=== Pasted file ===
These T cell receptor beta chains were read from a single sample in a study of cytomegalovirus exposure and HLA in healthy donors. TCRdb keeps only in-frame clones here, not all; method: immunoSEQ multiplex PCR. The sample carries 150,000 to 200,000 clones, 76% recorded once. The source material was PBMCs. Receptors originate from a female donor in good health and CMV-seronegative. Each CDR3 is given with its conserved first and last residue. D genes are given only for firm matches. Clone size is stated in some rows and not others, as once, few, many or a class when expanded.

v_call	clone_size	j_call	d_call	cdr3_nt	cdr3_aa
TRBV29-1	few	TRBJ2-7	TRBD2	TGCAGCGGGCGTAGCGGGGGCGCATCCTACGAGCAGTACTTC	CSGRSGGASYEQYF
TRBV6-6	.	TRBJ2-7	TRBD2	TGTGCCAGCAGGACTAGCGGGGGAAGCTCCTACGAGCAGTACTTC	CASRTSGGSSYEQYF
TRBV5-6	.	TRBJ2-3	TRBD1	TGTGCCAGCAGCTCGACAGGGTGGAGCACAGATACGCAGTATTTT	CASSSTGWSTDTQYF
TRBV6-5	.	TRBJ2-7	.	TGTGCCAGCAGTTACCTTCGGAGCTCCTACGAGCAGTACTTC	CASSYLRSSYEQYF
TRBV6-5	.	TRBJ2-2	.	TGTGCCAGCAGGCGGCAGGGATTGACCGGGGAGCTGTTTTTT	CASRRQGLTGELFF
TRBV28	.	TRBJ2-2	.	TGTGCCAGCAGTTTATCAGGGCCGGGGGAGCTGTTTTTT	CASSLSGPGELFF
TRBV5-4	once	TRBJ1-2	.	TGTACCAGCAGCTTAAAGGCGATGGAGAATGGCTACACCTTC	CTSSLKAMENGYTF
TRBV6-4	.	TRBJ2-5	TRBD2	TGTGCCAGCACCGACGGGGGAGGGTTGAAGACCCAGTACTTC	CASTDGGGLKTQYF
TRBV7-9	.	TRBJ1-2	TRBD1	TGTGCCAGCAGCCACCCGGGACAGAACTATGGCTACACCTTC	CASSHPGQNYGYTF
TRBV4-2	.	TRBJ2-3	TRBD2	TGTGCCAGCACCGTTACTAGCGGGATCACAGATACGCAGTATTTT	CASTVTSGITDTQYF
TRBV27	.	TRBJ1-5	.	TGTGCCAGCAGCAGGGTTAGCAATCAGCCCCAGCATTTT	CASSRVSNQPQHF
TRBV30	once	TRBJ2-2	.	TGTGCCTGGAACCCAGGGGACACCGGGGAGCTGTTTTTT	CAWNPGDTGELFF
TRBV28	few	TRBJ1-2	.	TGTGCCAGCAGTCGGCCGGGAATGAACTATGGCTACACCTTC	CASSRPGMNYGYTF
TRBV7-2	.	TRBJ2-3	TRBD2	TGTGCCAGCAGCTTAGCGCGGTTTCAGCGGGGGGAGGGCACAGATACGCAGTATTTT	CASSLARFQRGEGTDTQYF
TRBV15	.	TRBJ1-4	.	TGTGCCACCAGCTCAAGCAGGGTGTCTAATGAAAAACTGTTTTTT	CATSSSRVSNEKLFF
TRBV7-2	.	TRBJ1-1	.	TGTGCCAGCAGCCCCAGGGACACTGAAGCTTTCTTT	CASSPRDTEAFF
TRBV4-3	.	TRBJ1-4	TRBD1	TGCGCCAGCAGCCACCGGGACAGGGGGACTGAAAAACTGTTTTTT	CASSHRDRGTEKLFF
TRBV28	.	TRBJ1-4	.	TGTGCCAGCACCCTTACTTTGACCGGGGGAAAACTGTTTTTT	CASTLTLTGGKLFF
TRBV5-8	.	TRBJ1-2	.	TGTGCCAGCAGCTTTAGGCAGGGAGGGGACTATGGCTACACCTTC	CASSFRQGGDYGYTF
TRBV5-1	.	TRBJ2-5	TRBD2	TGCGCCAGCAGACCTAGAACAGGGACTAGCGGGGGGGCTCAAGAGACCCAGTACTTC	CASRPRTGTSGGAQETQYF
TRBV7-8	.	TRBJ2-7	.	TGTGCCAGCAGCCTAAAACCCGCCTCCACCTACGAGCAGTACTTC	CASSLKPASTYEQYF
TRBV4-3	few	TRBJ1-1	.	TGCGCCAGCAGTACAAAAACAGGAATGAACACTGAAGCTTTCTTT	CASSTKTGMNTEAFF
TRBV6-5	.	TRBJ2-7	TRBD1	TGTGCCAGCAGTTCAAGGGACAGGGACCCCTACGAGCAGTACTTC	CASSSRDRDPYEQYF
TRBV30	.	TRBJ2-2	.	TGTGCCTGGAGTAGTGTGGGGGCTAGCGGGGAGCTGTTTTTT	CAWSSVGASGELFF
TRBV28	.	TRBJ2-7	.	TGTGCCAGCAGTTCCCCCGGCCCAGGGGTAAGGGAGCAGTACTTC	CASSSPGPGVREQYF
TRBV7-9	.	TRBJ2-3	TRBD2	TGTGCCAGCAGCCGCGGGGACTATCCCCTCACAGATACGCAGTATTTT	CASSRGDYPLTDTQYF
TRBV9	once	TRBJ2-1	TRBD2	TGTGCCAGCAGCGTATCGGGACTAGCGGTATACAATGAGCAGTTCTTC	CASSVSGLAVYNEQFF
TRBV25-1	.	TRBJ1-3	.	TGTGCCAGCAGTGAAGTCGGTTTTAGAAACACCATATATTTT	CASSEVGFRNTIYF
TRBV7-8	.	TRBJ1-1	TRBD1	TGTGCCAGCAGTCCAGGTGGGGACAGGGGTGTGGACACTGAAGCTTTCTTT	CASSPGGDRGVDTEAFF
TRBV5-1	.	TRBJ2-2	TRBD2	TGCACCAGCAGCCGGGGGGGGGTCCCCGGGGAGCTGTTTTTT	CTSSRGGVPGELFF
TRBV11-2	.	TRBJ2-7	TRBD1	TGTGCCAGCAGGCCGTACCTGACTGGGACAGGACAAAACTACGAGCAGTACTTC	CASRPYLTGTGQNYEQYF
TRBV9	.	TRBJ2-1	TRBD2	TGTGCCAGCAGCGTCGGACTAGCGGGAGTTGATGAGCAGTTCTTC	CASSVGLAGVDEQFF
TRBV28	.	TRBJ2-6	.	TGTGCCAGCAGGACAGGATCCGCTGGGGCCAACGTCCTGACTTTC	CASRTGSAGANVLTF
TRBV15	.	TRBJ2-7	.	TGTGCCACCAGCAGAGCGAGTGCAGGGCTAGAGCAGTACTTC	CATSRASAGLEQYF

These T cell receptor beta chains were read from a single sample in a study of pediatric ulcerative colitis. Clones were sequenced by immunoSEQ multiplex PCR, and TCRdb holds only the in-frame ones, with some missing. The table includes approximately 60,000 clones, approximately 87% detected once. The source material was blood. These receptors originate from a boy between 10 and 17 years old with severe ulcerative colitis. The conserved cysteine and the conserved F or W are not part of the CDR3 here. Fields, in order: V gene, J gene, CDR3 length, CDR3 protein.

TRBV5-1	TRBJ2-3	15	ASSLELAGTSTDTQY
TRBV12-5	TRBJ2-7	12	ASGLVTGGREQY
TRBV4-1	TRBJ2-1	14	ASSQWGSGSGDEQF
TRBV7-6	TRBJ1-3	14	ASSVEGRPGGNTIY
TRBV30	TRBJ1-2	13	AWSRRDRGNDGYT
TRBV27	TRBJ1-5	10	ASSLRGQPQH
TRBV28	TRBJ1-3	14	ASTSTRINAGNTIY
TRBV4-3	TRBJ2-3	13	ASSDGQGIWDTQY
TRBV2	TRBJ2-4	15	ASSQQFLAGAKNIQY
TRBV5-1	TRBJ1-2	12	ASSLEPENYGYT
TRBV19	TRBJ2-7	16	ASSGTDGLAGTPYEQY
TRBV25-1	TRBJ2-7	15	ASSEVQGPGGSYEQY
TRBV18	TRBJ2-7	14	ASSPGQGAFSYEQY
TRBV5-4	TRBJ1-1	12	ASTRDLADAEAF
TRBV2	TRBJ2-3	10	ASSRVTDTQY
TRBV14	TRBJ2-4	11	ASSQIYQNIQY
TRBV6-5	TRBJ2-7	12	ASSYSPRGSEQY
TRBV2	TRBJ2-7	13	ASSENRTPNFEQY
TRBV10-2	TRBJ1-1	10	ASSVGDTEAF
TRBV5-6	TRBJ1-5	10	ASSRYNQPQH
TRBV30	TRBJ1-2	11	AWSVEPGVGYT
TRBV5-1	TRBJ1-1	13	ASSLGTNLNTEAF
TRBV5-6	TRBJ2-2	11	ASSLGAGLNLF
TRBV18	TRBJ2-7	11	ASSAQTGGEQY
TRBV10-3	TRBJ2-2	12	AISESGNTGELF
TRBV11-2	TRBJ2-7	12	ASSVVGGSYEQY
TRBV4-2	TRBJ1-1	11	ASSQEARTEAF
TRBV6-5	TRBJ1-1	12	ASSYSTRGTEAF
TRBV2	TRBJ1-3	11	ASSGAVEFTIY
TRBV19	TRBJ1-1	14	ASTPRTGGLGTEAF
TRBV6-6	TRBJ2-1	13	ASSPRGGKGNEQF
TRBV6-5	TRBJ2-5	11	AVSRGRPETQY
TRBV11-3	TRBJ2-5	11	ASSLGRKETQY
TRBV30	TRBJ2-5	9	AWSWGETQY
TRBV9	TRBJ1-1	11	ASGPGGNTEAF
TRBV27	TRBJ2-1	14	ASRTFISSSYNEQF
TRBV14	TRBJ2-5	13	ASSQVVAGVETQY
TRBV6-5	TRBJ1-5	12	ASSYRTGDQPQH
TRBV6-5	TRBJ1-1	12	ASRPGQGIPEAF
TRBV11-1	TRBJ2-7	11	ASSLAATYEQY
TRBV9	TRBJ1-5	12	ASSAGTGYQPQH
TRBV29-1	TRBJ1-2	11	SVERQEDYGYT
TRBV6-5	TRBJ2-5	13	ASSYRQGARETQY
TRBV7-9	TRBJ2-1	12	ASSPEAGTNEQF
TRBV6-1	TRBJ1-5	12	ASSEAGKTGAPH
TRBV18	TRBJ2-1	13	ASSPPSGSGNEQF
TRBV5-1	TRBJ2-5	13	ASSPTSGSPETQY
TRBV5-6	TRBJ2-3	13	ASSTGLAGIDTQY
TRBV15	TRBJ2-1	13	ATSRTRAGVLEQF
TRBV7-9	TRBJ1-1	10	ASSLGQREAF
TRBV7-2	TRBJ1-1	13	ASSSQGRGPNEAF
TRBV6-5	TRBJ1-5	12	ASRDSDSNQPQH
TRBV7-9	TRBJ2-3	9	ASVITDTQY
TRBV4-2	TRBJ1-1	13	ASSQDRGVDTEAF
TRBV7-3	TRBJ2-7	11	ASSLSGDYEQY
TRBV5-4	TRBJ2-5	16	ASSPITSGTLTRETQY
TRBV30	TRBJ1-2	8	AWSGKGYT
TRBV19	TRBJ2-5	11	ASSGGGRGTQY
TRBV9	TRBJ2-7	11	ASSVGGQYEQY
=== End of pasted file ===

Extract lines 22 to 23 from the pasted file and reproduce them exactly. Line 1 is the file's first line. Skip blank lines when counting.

TRBV5-1	.	TRBJ2-5	TRBD2	TGCGCCAGCAGACCTAGAACAGGGACTAGCGGGGGGGCTCAAGAGACCCAGTACTTC	CASRPRTGTSGGAQETQYF
TRBV7-8	.	TRBJ2-7	.	TGTGCCAGCAGCCTAAAACCCGCCTCCACCTACGAGCAGTACTTC	CASSLKPASTYEQYF